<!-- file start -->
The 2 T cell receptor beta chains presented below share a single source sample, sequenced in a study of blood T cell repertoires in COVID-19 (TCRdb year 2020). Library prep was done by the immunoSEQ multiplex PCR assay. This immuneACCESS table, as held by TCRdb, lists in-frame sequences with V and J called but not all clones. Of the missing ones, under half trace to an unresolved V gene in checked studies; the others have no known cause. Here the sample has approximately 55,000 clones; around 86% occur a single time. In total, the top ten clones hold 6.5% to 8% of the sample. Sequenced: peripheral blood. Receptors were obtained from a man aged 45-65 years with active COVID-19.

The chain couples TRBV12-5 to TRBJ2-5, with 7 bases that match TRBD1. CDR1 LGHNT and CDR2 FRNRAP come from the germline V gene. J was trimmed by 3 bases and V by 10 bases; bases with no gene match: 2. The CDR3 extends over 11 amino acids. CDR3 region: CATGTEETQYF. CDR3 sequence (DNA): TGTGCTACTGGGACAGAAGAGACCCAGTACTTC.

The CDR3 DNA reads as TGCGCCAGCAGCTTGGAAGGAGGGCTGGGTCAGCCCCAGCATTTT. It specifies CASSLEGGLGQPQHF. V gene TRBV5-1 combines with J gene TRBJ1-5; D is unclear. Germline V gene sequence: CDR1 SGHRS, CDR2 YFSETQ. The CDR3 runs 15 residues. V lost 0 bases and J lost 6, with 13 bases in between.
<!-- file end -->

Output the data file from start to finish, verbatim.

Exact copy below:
The 2 T cell receptor beta chains presented below share a single source sample, sequenced in a study of blood T cell repertoires in COVID-19 (TCRdb year 2020). Library prep was done by the immunoSEQ multiplex PCR assay. This immuneACCESS table, as held by TCRdb, lists in-frame sequences with V and J called but not all clones. Of the missing ones, under half trace to an unresolved V gene in checked studies; the others have no known cause. Here the sample has approximately 55,000 clones; around 86% occur a single time. In total, the top ten clones hold 6.5% to 8% of the sample. Sequenced: peripheral blood. Receptors were obtained from a man aged 45-65 years with active COVID-19.

The chain couples TRBV12-5 to TRBJ2-5, with 7 bases that match TRBD1. CDR1 LGHNT and CDR2 FRNRAP come from the germline V gene. J was trimmed by 3 bases and V by 10 bases; bases with no gene match: 2. The CDR3 extends over 11 amino acids. CDR3 region: CATGTEETQYF. CDR3 sequence (DNA): TGTGCTACTGGGACAGAAGAGACCCAGTACTTC.

The CDR3 DNA reads as TGCGCCAGCAGCTTGGAAGGAGGGCTGGGTCAGCCCCAGCATTTT. It specifies CASSLEGGLGQPQHF. V gene TRBV5-1 combines with J gene TRBJ1-5; D is unclear. Germline V gene sequence: CDR1 SGHRS, CDR2 YFSETQ. The CDR3 runs 15 residues. V lost 0 bases and J lost 6, with 13 bases in between.